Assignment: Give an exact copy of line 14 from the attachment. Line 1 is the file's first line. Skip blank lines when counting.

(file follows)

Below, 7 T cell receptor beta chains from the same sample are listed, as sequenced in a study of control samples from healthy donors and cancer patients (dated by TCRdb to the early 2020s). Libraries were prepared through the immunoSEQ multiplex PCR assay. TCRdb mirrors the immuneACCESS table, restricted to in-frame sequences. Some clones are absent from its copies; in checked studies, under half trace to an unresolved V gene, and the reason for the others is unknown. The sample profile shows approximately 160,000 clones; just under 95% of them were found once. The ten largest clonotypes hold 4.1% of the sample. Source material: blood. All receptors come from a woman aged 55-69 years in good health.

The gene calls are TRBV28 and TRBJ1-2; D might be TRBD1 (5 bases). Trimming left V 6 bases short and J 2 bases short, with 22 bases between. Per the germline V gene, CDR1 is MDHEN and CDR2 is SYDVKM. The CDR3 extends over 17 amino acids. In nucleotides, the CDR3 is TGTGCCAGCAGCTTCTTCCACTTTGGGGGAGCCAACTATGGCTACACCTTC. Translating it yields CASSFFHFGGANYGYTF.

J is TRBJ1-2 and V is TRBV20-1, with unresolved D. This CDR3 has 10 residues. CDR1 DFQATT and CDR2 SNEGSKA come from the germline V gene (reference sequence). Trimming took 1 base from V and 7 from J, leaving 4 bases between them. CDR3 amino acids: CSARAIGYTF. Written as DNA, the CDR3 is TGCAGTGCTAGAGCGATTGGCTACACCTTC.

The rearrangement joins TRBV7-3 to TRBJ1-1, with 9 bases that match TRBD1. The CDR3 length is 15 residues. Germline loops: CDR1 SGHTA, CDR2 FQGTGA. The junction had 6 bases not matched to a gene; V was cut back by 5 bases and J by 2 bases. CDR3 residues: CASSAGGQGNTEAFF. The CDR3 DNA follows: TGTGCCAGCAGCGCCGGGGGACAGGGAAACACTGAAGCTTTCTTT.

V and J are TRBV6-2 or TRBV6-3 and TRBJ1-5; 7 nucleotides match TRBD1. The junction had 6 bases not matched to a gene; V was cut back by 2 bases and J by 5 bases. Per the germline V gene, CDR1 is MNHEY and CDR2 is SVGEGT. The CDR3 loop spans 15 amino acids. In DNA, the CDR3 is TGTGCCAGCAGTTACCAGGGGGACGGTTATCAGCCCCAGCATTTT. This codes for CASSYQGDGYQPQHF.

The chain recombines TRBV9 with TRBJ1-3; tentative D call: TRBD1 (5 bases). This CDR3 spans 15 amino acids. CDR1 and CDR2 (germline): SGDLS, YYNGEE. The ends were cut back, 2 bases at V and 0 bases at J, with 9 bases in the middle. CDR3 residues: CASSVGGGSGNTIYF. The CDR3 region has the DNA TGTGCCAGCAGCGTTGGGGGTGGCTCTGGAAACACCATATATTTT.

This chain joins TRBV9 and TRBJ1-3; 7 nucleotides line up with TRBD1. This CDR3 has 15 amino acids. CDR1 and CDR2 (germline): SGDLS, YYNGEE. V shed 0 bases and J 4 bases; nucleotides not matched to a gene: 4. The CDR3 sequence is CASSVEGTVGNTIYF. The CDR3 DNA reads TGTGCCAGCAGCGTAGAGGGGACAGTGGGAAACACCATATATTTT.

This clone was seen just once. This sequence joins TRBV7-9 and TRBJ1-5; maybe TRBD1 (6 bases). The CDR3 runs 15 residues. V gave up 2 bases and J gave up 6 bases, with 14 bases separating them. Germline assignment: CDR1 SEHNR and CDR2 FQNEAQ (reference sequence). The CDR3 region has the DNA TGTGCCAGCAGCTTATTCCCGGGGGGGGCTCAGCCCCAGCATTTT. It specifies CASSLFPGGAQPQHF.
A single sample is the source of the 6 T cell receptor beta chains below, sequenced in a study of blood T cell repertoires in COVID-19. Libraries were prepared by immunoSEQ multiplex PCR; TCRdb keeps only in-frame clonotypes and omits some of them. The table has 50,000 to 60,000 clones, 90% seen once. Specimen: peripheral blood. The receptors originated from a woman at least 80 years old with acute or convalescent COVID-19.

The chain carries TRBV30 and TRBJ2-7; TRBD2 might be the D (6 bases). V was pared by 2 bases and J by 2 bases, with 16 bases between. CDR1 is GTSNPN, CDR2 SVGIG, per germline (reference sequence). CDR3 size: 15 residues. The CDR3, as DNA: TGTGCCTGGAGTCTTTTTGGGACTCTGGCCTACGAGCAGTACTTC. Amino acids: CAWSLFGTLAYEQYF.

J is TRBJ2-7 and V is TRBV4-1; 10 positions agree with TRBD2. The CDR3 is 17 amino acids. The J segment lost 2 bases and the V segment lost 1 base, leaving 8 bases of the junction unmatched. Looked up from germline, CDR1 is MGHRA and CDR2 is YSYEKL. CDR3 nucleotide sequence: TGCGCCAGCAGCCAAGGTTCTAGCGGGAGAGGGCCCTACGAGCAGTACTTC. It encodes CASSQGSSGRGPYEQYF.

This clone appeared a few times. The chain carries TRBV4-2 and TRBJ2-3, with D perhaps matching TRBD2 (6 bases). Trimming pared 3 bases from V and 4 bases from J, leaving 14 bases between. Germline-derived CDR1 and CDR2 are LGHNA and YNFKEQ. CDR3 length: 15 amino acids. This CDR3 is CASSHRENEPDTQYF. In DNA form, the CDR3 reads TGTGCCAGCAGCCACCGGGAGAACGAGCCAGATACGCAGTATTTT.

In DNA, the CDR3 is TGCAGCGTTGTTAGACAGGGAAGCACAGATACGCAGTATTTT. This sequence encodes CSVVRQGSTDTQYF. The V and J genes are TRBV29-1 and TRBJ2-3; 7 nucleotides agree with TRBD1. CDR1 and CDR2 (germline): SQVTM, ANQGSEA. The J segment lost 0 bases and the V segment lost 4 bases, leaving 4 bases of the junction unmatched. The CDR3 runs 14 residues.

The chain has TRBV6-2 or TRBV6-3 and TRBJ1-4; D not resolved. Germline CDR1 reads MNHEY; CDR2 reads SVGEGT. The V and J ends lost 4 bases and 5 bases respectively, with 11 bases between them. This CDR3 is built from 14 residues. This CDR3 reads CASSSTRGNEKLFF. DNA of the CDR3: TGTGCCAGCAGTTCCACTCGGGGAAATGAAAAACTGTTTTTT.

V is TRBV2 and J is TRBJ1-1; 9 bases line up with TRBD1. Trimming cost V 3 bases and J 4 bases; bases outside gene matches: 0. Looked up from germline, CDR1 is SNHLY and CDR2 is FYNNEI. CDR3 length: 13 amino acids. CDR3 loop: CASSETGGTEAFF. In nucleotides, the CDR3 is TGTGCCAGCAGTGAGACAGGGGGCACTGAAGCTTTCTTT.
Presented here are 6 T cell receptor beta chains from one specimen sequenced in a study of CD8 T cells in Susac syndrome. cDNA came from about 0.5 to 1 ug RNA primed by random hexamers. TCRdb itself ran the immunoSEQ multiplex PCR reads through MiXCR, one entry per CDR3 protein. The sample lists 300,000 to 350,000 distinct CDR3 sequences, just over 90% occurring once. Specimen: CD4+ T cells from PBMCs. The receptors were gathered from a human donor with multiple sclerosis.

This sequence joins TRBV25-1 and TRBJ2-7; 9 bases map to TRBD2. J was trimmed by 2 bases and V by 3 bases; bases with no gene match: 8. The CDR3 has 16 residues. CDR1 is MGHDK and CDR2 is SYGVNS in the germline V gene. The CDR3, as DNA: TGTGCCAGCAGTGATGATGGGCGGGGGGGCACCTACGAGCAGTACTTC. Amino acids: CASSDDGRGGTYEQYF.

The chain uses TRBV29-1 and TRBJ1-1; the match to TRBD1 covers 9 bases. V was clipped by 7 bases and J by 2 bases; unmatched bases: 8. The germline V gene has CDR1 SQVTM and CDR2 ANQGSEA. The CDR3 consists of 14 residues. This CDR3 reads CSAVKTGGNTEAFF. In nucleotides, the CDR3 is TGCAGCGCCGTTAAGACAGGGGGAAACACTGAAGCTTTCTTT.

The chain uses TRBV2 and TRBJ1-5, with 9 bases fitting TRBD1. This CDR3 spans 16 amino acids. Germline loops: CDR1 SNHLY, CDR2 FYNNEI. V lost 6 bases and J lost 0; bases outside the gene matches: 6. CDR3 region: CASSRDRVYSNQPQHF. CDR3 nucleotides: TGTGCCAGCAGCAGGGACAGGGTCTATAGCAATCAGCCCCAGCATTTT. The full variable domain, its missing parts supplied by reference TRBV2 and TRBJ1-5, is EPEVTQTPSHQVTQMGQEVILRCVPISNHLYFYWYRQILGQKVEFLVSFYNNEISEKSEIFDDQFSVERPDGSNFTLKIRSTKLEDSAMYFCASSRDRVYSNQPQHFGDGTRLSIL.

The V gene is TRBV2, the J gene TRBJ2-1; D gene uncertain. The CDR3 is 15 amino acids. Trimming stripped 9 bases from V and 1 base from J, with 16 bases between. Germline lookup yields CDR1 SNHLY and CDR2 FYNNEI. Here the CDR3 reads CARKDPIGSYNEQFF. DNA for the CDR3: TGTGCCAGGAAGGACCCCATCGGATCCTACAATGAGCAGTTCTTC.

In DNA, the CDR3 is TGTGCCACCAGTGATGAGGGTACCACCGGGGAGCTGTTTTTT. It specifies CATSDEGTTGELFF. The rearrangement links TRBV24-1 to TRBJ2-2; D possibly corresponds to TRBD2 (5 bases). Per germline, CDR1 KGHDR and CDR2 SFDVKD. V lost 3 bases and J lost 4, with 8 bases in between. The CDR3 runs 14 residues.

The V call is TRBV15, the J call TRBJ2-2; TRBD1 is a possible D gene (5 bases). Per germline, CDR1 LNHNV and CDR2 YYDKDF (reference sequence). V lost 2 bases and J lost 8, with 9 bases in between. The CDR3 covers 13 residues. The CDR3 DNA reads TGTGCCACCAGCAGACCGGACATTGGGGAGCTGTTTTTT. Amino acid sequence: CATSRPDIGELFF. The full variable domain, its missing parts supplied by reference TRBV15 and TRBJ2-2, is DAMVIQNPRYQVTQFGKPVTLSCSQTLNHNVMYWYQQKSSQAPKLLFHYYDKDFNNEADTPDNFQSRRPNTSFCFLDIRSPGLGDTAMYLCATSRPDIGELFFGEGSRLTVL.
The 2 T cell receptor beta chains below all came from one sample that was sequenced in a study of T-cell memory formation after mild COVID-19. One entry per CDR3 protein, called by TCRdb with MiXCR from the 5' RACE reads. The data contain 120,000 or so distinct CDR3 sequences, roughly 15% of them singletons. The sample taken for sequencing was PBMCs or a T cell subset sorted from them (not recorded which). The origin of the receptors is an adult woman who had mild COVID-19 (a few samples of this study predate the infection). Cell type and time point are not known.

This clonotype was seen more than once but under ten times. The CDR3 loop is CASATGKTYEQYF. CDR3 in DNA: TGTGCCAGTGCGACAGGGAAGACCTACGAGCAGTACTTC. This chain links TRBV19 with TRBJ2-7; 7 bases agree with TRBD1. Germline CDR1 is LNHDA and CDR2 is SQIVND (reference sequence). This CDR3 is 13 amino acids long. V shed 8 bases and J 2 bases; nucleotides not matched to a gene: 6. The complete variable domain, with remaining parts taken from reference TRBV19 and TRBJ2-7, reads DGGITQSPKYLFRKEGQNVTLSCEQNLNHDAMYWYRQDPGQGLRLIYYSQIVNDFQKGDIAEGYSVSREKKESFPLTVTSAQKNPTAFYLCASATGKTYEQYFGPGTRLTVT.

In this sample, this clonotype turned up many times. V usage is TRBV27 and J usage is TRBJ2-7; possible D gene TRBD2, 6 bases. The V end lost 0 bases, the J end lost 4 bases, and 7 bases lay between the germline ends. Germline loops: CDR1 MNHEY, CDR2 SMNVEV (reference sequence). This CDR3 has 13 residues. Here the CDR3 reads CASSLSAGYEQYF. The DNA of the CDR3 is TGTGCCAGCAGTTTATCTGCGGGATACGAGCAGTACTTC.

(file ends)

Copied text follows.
The chain has TRBV6-2 or TRBV6-3 and TRBJ1-4; D not resolved. Germline CDR1 reads MNHEY; CDR2 reads SVGEGT. The V and J ends lost 4 bases and 5 bases respectively, with 11 bases between them. This CDR3 is built from 14 residues. This CDR3 reads CASSSTRGNEKLFF. DNA of the CDR3: TGTGCCAGCAGTTCCACTCGGGGAAATGAAAAACTGTTTTTT.